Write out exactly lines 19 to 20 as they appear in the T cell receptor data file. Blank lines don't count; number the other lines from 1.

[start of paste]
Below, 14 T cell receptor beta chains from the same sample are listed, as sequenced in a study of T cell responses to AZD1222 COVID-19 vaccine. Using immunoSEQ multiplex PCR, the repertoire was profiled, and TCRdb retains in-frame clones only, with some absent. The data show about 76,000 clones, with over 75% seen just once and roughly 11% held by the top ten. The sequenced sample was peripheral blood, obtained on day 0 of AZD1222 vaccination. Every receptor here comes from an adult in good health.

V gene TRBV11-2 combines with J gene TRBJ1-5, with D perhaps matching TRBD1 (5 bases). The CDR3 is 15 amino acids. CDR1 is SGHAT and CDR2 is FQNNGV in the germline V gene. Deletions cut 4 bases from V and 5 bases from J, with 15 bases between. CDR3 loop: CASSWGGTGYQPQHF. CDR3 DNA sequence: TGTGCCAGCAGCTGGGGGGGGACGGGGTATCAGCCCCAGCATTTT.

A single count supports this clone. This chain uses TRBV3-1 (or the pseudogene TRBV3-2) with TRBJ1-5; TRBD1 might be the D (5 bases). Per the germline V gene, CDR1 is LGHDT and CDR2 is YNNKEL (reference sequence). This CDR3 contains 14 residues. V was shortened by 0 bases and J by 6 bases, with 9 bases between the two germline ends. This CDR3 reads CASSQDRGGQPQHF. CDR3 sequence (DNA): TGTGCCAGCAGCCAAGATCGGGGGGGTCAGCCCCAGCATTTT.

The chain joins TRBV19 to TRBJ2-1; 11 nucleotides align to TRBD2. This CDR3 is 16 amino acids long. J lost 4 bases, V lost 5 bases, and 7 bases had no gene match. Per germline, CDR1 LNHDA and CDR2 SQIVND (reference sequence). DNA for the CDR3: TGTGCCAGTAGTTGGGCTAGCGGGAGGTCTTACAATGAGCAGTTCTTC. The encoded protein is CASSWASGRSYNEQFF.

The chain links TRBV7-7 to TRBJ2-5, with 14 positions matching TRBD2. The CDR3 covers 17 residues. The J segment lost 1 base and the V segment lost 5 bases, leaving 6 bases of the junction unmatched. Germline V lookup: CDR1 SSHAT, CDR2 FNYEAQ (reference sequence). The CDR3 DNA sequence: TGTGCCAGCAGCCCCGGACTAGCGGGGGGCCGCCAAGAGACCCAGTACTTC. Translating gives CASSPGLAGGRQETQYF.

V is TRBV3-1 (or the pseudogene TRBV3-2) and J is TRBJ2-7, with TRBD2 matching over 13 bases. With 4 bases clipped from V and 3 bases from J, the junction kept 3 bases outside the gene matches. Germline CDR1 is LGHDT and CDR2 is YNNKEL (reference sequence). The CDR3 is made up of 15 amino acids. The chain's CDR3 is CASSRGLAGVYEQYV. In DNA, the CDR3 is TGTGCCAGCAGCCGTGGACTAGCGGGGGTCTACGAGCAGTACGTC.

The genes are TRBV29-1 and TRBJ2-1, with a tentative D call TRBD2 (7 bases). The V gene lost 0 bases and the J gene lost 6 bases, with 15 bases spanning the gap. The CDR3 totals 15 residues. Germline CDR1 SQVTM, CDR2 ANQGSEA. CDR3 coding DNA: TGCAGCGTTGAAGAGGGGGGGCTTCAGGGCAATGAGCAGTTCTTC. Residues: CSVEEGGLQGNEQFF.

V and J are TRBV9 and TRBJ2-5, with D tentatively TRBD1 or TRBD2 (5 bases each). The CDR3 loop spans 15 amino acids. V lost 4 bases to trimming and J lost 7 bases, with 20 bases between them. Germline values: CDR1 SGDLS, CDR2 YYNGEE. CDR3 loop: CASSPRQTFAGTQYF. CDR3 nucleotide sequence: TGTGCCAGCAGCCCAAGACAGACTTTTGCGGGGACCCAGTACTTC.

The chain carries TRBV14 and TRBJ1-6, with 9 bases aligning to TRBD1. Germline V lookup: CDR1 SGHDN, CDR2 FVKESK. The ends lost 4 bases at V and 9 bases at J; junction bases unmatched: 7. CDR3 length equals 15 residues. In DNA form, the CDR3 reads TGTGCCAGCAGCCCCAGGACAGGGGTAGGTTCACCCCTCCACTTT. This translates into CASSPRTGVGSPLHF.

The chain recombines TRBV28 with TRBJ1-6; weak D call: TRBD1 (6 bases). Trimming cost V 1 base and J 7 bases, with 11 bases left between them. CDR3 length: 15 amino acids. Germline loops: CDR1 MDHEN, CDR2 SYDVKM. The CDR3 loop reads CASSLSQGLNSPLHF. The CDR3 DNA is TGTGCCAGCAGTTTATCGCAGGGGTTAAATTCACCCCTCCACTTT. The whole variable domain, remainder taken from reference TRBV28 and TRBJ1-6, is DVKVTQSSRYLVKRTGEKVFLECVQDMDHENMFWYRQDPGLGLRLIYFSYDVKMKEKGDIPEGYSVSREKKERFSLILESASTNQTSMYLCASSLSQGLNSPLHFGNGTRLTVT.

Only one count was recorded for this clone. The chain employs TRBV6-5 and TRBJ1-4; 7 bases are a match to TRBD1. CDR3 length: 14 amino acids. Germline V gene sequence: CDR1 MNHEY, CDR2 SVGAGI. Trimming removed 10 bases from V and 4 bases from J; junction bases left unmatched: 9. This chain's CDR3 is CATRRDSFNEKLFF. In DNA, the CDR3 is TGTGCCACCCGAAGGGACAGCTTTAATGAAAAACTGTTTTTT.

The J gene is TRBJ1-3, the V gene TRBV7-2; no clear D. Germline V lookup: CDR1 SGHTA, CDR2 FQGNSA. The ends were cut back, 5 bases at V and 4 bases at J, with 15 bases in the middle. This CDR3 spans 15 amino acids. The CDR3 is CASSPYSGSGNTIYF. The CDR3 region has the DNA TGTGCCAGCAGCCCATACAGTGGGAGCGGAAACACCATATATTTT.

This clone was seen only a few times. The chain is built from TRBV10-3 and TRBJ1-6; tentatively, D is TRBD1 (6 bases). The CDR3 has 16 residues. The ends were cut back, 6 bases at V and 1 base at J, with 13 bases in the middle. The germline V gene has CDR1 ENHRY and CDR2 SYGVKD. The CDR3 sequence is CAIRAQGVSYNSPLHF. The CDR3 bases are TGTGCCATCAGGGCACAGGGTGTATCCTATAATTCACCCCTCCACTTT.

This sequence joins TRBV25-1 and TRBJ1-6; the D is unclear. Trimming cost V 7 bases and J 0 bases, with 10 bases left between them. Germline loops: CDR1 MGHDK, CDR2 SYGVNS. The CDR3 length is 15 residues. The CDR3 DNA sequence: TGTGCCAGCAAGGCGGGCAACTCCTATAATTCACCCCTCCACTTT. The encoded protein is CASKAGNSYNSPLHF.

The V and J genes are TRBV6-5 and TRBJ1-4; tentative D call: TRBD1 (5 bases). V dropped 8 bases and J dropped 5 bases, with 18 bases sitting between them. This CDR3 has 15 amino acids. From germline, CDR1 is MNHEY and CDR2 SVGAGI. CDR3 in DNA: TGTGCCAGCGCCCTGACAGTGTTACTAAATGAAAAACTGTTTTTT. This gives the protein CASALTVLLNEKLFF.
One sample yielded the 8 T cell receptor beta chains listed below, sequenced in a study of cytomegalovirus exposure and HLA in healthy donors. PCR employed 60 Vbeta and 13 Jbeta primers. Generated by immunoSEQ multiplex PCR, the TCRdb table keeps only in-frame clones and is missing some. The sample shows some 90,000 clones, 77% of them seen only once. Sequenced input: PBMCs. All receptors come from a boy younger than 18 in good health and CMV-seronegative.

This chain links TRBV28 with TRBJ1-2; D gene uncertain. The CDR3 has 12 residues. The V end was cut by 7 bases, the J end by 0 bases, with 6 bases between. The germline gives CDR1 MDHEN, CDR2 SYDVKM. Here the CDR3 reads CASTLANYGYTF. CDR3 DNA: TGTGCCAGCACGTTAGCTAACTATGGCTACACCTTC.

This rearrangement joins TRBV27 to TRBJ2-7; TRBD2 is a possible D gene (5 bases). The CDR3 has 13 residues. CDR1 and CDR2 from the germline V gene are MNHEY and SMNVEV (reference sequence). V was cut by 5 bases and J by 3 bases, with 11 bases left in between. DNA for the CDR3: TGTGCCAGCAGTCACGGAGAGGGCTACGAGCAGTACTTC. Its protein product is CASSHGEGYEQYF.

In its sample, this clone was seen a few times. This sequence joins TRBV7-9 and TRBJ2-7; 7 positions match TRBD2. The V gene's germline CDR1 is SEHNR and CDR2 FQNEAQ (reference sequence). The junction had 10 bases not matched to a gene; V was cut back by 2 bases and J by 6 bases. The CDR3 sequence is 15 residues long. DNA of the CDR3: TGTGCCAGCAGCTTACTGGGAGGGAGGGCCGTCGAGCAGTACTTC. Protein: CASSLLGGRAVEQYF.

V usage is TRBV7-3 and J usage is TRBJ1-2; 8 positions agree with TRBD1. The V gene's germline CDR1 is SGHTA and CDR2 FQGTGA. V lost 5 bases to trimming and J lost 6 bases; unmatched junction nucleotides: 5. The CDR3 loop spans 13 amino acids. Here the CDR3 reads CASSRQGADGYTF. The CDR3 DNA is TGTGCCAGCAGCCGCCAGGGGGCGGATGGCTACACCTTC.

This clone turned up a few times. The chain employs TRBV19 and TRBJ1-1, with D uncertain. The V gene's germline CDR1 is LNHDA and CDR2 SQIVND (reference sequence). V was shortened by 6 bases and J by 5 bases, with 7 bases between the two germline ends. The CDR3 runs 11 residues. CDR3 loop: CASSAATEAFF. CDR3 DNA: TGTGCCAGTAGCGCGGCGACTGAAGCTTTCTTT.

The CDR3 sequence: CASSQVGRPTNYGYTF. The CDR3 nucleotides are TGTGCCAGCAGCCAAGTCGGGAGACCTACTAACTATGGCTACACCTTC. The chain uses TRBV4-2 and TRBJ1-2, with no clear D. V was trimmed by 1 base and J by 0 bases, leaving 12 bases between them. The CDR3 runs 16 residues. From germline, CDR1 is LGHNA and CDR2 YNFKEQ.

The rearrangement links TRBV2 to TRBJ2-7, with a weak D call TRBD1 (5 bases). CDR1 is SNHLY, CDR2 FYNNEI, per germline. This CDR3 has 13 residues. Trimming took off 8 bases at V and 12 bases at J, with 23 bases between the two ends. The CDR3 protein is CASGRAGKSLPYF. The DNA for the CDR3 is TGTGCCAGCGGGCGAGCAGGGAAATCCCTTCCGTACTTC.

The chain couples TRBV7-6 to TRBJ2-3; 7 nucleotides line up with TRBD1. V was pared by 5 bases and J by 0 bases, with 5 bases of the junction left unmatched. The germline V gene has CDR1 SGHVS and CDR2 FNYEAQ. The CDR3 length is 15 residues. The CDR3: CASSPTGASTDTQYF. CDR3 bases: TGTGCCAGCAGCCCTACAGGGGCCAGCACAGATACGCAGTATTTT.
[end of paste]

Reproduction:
In its sample, this clone was seen a few times. This sequence joins TRBV7-9 and TRBJ2-7; 7 positions match TRBD2. The V gene's germline CDR1 is SEHNR and CDR2 FQNEAQ (reference sequence). The junction had 10 bases not matched to a gene; V was cut back by 2 bases and J by 6 bases. The CDR3 sequence is 15 residues long. DNA of the CDR3: TGTGCCAGCAGCTTACTGGGAGGGAGGGCCGTCGAGCAGTACTTC. Protein: CASSLLGGRAVEQYF.

V usage is TRBV7-3 and J usage is TRBJ1-2; 8 positions agree with TRBD1. The V gene's germline CDR1 is SGHTA and CDR2 FQGTGA. V lost 5 bases to trimming and J lost 6 bases; unmatched junction nucleotides: 5. The CDR3 loop spans 13 amino acids. Here the CDR3 reads CASSRQGADGYTF. The CDR3 DNA is TGTGCCAGCAGCCGCCAGGGGGCGGATGGCTACACCTTC.